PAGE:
Good luck. It's better to be prepared than not - a few friends lived in a building a few floors up from a flat that went up in flames and were quite panicked to find themselves outside with only their keys and their phone for hours until they could return after the firefighters gave the all-clear. Don't be them, wondering if your most important, expensive or annoying-to-replace items will be OK.
posted by mdonley at 12:09 AM on July 25, 2021 [17 favorites]

Don't forget some clean socks, clean underwear, maybe a couple of light t-shirts, toothbrush etc, maybe some wipes. Some water and granola bars or similar for emergency rations.
posted by thelonius at 2:16 AM on July 25, 2021 [3 favorites]

I strive to be a minimalist, but also have a minor degree of sentimentality. I have taken pictures of most of my sentimental paperwork that are stored in the cloud. I have a single 12x6 box of old photos, boyfriend letters etc. If I had a couple hours of warning and suspected my house would be destroyed I would probably grab it. So, if possible keep all your sentimental stuff in a downsized container then it's ready to go, aside from what has been copied to the cloud.

Our evacuation kit is similar to a camping or travel kit. Power supplies, food that doesn't necessarily have to be cooked, basic tools, medications, pet stuff including rabies vaccination proof.

I keep all the important identity papers in a small fire proof safe and would just grab the whole thing if needed as it's got insurance forms, car titles etc also.

Depending on your value system and the problem in question, a legal and registered firearm and ammo might he part of that kit. If things go sideways enough for lawlessness, some form of defense is often recommended. We don't have any guns but we would work on alliance building, such as if a hurricane wiped everything and we are hanging on our roofs awaiting boat evacuation, helping those around us in crisis with hope that would afford some protection if needed. Thinking about how you'd deal with looting or territoriality or other similar issues might help give you peace of mind.
posted by crunchy potato at 7:44 AM on July 25, 2021 [1 favorite]

Make a fire-resistant storage space, preferably below ground, safer from heat. There are instructions online. I don't have the expertise to assess them. This is for valuables and relatively important papers and stuff.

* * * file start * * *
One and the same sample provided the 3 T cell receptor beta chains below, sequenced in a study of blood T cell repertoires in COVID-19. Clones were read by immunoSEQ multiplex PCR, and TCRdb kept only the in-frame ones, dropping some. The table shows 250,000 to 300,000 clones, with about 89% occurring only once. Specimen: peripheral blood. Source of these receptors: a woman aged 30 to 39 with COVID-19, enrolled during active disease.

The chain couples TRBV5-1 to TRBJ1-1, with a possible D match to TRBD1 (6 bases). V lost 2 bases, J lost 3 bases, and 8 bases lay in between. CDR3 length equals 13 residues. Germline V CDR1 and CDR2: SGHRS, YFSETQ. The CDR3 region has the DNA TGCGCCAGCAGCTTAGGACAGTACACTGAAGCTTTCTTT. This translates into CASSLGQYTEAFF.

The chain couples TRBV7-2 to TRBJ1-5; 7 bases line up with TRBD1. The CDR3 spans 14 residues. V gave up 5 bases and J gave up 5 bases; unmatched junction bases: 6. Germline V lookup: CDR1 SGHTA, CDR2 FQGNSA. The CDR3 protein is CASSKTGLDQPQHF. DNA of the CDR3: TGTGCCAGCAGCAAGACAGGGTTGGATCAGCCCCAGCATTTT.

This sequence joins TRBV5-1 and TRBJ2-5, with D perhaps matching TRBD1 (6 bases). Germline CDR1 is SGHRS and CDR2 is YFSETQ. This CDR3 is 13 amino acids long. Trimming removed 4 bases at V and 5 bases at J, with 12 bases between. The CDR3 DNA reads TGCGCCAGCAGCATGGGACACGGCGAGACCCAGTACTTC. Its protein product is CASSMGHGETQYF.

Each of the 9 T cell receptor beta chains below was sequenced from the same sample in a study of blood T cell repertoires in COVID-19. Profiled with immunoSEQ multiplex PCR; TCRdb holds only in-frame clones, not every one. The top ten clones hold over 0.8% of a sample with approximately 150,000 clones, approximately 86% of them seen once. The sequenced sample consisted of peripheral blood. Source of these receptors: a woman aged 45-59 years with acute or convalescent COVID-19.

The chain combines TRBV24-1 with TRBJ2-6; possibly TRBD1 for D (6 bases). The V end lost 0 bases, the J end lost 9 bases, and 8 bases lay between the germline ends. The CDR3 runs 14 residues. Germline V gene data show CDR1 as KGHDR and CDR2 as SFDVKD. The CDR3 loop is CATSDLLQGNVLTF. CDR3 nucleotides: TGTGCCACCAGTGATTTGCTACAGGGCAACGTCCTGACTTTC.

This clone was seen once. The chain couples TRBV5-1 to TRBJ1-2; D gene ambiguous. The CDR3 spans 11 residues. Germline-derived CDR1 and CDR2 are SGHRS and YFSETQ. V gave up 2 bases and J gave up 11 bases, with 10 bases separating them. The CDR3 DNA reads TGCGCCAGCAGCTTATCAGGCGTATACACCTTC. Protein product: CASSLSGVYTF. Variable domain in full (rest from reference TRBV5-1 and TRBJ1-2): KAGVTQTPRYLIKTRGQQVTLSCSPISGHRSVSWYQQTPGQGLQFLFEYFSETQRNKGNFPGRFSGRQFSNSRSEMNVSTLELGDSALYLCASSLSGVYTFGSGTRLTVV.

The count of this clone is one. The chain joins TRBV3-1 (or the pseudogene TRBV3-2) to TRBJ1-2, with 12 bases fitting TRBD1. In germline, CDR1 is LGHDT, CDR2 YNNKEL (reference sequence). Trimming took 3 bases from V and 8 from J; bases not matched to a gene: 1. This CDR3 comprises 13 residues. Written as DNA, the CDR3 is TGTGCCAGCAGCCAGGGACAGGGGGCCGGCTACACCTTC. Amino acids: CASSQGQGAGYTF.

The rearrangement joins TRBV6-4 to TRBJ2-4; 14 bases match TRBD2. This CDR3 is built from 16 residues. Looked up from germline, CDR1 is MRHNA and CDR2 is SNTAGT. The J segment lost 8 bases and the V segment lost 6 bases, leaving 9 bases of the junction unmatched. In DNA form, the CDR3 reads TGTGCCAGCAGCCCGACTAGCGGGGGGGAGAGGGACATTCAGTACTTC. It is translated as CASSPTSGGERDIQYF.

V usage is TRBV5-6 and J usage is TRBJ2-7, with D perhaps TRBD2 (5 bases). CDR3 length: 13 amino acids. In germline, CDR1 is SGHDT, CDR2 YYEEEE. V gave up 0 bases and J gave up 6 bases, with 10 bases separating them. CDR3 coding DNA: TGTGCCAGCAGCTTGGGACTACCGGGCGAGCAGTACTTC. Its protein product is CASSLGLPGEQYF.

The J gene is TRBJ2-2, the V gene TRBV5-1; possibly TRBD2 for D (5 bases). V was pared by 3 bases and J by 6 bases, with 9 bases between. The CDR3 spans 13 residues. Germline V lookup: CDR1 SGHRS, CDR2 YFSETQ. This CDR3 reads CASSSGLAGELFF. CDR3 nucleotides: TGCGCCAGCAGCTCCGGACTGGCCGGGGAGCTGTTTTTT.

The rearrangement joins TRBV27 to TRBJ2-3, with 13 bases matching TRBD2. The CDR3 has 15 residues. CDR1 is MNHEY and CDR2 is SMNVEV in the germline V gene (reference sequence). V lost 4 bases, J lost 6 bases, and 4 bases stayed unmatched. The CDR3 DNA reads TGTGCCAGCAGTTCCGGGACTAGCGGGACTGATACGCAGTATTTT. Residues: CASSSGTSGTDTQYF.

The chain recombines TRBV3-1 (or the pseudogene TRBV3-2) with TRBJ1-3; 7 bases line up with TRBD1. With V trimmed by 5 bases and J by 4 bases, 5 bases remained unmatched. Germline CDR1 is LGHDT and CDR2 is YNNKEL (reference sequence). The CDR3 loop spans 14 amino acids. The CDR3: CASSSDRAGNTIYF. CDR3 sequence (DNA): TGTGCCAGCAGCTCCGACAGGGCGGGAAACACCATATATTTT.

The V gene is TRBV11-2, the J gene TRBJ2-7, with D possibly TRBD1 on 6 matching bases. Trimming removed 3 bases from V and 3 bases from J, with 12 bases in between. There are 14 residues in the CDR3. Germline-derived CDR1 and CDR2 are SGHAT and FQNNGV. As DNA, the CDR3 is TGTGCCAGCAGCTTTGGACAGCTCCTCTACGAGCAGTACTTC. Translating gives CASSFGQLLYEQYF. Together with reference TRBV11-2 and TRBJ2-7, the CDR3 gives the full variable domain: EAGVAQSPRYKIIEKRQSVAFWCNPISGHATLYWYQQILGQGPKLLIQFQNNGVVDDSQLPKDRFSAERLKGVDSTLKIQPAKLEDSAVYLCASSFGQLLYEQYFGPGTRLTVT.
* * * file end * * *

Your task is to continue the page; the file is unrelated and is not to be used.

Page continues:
-My go bag has an emergency radio/flashlight, headlamp, batteries, altoids tin with some cash, tiny 1st aid kit, couple bottles of water, granola bars, fleece pullover, trash bag (emergency rain gear), extra plastic bags, socks, hat, gloves, some instant handwarmers, mylar blanket, pocket knife, cheapass multi-tool, hard candies, deck of cards, book. I should add a charger for my phone.
-My car has a few tools, at least 1 blanket, 1st aid kit, water, rope, paracord, socks, jacket. I just got a battery jumpstarter with USB because I like to car camp and it's easy to kill the battery by leaving a door open or whatever.
-Make a list of what to grab, this will save real time and you'll feel better if you have to leave, knowing you have the critical stuff. Pet & carrier (leash), phone, charger, laptop, purse, charger, go bag, hard drives, documents, jewelry, etc.

This is a smart ask.me, preparing can save your stuff, maybe your life. Keep the car at least 1/2 full of gas during fire season, keep a blanket, water, change of clothes and spare toothbrush in it, that kind of thing. Right Now, make a plan to back up data online, document accounts, insurance, etc., photograph/ digitize stuff. Honestly, disasters are going to be a new way of life for most of us; how we prepare may vary. Get a backpack or container that looks okay, because it should be ready most/all the time.
posted by theora55 at 8:06 AM on July 25, 2021 [6 favorites]

Hey there. I live in Fire and Earthquake Country. I've also had a couple of friends lose everything in fires, so this is a personal subject for me.

I have a fire resistant large briefcase, that contains roughly the following:

An accordion folder with all of my crucial papers and documents. Especially important for me, as I am Transgender.
Some cash.
A change of clothes.
A pair of sturdy boots and socks, in case I need to go somewhere without shoes on.
A few day's supply of my medication.
A travel mug.
A mala - I'm Buddhist.
A notebook and pencil/pen/eraser/sharpener.
An older cell phone, that I can put a sim card into later. But it'll at least work on wifi.
And last but not least, a couple of magazines and a small, portable chess set. I imagine that there'll be lots of downtime and not lots of internet; this will keep me from being completely bored.

I do need to change it up, so I can take out a few unnecessary items, and replace them with crucial ones - like my mac backup hd. Also need to add a thumb drive, with important info on that as well.
posted by spinifex23 at 2:00 PM on July 25, 2021 [2 favorites]